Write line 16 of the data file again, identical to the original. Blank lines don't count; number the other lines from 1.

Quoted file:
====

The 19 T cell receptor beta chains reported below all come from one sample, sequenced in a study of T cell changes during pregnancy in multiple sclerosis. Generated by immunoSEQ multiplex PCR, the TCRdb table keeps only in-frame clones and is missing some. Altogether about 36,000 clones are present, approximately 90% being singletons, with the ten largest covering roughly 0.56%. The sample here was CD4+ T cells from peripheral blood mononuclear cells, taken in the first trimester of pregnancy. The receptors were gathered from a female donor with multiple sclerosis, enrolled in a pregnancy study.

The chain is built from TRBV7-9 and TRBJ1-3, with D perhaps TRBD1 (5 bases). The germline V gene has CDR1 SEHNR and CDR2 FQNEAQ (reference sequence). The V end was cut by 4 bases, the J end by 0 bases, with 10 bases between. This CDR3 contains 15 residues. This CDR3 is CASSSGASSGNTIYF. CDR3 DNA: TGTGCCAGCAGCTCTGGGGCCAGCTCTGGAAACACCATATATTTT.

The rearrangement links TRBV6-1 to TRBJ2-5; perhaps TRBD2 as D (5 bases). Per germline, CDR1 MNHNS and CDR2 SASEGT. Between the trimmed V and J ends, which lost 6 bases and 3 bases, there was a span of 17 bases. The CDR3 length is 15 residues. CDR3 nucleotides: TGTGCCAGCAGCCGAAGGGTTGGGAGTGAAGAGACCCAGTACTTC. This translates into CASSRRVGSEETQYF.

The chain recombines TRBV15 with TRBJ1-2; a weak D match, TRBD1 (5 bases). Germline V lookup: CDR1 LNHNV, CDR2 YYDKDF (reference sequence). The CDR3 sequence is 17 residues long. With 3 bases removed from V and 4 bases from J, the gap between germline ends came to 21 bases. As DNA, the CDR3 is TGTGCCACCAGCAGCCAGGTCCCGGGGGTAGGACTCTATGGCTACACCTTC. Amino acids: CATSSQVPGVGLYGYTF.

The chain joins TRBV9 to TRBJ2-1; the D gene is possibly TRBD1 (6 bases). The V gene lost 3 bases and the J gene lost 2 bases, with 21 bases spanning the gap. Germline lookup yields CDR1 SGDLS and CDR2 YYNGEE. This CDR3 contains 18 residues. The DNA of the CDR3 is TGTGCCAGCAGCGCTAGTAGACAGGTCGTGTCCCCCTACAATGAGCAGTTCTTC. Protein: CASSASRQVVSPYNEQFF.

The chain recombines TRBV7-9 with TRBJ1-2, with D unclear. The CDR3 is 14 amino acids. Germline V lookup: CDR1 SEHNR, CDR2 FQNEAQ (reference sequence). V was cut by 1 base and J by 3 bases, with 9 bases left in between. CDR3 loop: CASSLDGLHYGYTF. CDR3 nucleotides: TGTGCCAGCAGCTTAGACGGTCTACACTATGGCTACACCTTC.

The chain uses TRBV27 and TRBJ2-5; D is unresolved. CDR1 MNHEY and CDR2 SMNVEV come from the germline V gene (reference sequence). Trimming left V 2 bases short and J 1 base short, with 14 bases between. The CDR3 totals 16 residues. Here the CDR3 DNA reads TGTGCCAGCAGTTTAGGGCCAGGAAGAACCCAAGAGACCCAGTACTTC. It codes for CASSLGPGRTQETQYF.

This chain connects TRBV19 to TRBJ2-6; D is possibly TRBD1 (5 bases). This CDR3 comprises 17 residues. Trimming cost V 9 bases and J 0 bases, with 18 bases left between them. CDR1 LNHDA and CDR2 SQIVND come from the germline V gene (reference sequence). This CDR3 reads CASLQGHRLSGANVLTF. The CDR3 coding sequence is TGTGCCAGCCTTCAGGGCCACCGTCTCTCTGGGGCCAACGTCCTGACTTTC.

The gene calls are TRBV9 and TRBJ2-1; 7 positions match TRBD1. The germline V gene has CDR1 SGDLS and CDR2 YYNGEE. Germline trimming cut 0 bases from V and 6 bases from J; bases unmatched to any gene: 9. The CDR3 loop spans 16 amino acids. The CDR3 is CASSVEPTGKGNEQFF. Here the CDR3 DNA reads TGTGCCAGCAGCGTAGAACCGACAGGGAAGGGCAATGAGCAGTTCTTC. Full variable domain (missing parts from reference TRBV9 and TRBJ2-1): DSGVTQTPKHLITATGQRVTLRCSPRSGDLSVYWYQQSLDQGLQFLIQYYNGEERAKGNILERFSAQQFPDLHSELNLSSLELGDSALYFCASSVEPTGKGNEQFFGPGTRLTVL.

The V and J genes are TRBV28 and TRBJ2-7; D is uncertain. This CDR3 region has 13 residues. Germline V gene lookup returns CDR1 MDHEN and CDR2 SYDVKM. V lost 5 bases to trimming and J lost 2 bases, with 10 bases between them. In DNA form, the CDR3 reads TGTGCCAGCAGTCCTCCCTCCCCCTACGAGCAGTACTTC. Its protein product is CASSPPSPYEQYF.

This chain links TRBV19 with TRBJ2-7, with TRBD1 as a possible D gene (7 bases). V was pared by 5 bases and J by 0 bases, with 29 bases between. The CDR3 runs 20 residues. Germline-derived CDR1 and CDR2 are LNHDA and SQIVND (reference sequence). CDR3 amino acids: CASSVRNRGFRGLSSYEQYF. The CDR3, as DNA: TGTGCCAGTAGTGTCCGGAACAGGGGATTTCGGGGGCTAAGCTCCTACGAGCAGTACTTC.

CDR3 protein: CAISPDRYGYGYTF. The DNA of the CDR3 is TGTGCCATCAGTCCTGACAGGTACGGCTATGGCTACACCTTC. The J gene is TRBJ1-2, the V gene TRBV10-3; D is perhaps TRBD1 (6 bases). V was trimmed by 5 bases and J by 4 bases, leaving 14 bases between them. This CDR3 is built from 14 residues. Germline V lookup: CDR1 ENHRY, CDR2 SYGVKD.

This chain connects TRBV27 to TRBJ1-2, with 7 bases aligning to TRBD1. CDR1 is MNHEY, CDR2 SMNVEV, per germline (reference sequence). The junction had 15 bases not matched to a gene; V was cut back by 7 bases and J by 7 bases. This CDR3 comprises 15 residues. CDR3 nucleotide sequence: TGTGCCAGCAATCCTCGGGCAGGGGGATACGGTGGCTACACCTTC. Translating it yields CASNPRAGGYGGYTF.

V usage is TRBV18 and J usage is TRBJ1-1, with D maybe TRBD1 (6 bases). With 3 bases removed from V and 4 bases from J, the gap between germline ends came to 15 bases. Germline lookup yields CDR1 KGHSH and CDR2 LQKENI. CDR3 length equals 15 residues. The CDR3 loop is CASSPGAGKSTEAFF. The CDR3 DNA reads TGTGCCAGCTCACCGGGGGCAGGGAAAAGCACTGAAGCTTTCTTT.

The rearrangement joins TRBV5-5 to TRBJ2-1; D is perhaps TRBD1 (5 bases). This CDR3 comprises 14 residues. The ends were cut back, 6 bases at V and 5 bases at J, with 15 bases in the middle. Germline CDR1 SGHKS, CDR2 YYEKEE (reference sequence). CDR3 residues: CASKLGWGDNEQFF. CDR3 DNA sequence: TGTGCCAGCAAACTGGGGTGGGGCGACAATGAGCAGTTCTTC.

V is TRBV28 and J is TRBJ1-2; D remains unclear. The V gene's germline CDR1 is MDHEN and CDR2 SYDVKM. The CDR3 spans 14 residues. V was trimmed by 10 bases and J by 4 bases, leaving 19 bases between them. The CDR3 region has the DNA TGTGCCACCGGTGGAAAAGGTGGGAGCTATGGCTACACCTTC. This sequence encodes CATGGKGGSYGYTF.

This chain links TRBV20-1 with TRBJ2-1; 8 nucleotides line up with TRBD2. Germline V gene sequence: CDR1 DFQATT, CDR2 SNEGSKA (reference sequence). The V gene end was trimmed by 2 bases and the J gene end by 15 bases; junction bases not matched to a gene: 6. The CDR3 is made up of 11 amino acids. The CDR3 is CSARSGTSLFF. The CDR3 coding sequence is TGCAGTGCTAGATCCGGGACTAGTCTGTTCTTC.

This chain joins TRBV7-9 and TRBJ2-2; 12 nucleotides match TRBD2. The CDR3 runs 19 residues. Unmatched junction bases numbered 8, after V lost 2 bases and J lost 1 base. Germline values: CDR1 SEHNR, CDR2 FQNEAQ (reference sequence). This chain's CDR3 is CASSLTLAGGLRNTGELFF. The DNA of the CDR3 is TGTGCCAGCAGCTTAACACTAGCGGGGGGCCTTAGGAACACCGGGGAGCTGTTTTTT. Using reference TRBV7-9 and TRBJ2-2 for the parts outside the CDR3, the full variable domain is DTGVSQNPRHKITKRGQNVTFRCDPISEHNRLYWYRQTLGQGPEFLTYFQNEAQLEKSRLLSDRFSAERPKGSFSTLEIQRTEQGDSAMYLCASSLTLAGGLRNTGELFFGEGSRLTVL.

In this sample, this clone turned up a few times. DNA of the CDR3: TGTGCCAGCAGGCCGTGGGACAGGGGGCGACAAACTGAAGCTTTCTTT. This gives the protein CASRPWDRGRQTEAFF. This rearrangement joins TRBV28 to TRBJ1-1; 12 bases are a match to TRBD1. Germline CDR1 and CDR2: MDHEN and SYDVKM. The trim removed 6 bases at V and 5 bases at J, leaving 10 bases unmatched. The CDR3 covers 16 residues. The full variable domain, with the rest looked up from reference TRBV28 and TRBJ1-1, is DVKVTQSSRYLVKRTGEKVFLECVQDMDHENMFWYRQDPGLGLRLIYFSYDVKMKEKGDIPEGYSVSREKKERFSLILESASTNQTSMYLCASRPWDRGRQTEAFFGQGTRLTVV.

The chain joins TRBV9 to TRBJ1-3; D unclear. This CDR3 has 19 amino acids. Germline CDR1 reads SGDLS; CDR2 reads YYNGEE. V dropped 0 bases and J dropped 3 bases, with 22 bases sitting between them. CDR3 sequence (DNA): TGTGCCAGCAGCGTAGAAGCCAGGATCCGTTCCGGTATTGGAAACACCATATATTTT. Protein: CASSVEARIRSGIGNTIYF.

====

V is TRBV28 and J is TRBJ1-2; D remains unclear. The V gene's germline CDR1 is MDHEN and CDR2 SYDVKM. The CDR3 spans 14 residues. V was trimmed by 10 bases and J by 4 bases, leaving 19 bases between them. The CDR3 region has the DNA TGTGCCACCGGTGGAAAAGGTGGGAGCTATGGCTACACCTTC. This sequence encodes CATGGKGGSYGYTF.